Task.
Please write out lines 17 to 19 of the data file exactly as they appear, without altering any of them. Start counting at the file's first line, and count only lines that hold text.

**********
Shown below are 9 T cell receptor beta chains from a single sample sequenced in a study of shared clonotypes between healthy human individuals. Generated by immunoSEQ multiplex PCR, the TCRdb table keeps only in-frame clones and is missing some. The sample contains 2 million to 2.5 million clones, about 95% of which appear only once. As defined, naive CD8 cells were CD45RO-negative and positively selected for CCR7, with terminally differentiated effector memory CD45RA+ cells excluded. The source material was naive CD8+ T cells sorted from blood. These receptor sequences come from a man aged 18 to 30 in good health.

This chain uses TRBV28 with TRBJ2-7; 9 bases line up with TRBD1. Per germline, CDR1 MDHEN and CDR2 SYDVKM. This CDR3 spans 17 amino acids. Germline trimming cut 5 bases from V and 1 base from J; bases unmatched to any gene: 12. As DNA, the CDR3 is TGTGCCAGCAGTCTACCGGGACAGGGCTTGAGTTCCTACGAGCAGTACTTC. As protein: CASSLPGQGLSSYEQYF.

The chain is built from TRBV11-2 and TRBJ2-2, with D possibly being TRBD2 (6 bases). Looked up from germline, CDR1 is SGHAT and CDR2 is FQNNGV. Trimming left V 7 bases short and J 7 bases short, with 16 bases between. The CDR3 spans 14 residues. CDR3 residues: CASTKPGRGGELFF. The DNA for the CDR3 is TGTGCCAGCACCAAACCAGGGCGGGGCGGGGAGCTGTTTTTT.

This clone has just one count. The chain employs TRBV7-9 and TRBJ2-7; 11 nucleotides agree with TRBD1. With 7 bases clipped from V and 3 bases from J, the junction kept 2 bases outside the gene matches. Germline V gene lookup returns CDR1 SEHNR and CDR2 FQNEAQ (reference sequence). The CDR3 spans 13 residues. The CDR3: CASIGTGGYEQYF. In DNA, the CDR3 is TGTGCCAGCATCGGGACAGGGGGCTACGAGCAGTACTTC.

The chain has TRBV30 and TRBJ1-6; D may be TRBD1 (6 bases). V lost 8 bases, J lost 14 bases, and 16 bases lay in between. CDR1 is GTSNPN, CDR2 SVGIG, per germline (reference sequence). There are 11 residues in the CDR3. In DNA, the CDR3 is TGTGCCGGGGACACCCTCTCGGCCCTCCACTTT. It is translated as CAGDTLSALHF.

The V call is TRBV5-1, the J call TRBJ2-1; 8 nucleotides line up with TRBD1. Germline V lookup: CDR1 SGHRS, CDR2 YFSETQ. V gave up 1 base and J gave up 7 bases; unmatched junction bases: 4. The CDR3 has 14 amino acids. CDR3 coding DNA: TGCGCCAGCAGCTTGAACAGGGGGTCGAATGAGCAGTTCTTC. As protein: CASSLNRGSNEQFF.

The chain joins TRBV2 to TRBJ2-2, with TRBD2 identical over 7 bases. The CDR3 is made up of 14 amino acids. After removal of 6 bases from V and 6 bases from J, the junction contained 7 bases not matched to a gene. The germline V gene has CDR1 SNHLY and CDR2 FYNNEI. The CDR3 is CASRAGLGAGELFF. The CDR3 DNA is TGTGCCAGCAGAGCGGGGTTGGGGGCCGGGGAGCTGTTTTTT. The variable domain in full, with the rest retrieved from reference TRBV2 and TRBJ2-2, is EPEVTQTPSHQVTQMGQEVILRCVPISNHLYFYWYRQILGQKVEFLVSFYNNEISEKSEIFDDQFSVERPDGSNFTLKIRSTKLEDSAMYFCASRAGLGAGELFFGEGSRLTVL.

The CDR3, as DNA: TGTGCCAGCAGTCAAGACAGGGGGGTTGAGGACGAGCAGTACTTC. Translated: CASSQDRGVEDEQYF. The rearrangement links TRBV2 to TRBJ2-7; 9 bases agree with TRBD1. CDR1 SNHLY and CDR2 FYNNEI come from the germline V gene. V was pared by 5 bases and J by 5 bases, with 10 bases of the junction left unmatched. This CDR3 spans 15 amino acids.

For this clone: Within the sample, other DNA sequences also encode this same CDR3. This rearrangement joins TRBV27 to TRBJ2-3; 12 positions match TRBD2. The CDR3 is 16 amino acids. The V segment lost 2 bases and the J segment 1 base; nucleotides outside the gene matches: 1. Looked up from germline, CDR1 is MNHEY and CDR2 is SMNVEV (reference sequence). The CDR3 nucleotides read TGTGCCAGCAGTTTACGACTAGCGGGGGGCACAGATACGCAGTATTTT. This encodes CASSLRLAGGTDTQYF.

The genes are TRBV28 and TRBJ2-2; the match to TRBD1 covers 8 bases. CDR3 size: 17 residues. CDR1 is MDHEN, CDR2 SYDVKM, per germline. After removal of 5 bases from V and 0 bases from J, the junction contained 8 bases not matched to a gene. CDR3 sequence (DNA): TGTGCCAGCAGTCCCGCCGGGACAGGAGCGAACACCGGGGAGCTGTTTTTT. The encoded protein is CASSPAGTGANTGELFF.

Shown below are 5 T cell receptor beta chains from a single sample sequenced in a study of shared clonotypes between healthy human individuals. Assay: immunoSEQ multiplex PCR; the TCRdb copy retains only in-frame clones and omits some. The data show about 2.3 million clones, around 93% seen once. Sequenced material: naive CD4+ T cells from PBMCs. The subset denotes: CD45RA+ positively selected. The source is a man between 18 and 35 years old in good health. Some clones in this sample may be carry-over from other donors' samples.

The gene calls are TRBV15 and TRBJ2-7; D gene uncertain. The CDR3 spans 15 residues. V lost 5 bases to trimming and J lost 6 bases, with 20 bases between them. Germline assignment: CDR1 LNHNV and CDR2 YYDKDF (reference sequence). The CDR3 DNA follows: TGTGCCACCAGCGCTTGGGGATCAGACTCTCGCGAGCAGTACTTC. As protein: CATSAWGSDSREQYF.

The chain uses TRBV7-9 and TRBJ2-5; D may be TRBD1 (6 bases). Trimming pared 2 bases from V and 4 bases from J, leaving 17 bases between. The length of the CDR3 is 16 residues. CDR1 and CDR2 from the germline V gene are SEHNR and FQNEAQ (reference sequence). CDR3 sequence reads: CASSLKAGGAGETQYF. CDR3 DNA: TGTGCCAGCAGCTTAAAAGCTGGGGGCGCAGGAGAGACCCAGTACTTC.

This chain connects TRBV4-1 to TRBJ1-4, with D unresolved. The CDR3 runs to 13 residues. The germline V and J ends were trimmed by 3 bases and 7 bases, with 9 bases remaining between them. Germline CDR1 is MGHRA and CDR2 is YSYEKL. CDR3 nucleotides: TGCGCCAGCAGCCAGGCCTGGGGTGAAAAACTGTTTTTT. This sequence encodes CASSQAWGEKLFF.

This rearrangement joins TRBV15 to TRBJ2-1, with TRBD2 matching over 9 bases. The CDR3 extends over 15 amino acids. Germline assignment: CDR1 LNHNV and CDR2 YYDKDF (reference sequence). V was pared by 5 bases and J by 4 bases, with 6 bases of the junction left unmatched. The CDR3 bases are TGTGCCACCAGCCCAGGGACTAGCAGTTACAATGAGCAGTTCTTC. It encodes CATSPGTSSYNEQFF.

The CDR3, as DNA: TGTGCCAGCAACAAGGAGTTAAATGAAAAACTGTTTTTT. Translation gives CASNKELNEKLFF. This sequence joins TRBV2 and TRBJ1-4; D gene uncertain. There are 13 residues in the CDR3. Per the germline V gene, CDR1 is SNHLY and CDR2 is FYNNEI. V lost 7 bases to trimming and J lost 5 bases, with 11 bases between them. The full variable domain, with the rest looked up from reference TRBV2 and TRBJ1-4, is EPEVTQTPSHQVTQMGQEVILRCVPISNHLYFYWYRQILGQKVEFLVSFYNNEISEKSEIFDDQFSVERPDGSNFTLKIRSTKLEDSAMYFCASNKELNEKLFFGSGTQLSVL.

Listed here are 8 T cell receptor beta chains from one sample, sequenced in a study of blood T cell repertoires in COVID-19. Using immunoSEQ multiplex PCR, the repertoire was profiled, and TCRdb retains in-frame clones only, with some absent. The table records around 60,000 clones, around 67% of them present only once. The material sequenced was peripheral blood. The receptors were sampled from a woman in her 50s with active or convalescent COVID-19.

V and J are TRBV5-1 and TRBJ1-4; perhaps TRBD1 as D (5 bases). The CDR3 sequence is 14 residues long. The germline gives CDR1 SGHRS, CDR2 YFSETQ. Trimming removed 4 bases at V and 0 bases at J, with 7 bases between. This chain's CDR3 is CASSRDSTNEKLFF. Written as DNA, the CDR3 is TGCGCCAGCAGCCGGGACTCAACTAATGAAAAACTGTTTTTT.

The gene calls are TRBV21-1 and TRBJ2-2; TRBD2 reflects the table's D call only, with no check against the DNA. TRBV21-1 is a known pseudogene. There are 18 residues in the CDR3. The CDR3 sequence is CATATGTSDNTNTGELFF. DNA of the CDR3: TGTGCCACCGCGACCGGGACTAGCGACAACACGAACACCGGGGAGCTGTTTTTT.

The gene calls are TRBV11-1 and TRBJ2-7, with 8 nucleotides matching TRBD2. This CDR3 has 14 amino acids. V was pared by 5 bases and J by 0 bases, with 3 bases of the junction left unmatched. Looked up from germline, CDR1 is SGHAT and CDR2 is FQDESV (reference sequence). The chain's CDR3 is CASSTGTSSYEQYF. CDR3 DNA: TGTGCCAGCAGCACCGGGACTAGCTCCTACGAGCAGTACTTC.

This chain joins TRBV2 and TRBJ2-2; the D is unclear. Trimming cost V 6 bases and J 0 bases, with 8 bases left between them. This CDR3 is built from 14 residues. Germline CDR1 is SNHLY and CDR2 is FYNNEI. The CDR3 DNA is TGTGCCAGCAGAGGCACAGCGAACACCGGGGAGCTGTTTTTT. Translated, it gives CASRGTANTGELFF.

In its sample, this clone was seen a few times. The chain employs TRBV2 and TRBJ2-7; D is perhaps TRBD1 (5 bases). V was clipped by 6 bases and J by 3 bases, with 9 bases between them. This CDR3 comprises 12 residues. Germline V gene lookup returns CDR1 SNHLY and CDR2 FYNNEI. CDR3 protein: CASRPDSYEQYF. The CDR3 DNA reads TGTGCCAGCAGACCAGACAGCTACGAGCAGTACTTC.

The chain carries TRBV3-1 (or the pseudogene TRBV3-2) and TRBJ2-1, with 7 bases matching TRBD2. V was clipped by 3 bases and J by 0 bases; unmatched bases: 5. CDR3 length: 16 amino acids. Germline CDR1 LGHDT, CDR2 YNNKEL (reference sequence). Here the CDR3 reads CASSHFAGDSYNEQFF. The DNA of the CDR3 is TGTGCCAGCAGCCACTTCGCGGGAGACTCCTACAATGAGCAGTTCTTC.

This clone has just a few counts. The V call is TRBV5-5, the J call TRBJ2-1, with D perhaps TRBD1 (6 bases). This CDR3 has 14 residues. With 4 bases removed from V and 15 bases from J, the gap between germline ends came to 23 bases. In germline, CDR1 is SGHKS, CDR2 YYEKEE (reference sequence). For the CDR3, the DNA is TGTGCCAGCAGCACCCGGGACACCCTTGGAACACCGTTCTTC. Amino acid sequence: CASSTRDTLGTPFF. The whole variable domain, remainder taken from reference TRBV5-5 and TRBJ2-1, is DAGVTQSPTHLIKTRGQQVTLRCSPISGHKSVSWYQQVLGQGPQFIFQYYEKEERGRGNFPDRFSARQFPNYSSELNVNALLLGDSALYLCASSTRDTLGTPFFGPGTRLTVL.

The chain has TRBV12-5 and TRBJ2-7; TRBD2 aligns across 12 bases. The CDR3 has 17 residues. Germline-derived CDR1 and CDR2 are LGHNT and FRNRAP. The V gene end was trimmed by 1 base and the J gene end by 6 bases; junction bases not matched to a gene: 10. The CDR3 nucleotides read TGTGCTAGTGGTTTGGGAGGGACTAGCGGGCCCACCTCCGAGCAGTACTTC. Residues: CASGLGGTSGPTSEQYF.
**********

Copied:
Listed here are 8 T cell receptor beta chains from one sample, sequenced in a study of blood T cell repertoires in COVID-19. Using immunoSEQ multiplex PCR, the repertoire was profiled, and TCRdb retains in-frame clones only, with some absent. The table records around 60,000 clones, around 67% of them present only once. The material sequenced was peripheral blood. The receptors were sampled from a woman in her 50s with active or convalescent COVID-19.

V and J are TRBV5-1 and TRBJ1-4; perhaps TRBD1 as D (5 bases). The CDR3 sequence is 14 residues long. The germline gives CDR1 SGHRS, CDR2 YFSETQ. Trimming removed 4 bases at V and 0 bases at J, with 7 bases between. This chain's CDR3 is CASSRDSTNEKLFF. Written as DNA, the CDR3 is TGCGCCAGCAGCCGGGACTCAACTAATGAAAAACTGTTTTTT.

The gene calls are TRBV21-1 and TRBJ2-2; TRBD2 reflects the table's D call only, with no check against the DNA. TRBV21-1 is a known pseudogene. There are 18 residues in the CDR3. The CDR3 sequence is CATATGTSDNTNTGELFF. DNA of the CDR3: TGTGCCACCGCGACCGGGACTAGCGACAACACGAACACCGGGGAGCTGTTTTTT.